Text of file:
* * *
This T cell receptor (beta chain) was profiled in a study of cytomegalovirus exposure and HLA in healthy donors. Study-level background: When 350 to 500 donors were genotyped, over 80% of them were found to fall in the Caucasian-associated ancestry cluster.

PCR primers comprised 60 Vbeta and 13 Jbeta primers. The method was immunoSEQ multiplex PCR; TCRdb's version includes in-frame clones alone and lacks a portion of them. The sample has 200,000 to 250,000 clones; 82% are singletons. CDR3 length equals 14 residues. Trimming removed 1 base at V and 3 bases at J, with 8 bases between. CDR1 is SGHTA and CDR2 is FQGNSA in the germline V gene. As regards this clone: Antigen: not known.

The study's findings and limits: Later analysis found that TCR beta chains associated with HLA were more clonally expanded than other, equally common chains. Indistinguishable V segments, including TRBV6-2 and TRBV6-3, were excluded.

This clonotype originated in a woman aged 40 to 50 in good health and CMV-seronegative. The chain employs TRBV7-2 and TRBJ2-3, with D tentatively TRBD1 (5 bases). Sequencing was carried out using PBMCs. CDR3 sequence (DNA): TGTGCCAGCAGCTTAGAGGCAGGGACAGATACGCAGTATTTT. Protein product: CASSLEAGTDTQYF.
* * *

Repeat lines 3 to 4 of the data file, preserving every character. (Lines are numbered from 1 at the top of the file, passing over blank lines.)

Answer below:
The study's findings and limits: Later analysis found that TCR beta chains associated with HLA were more clonally expanded than other, equally common chains. Indistinguishable V segments, including TRBV6-2 and TRBV6-3, were excluded.

This clonotype originated in a woman aged 40 to 50 in good health and CMV-seronegative. The chain employs TRBV7-2 and TRBJ2-3, with D tentatively TRBD1 (5 bases). Sequencing was carried out using PBMCs. CDR3 sequence (DNA): TGTGCCAGCAGCTTAGAGGCAGGGACAGATACGCAGTATTTT. Protein product: CASSLEAGTDTQYF.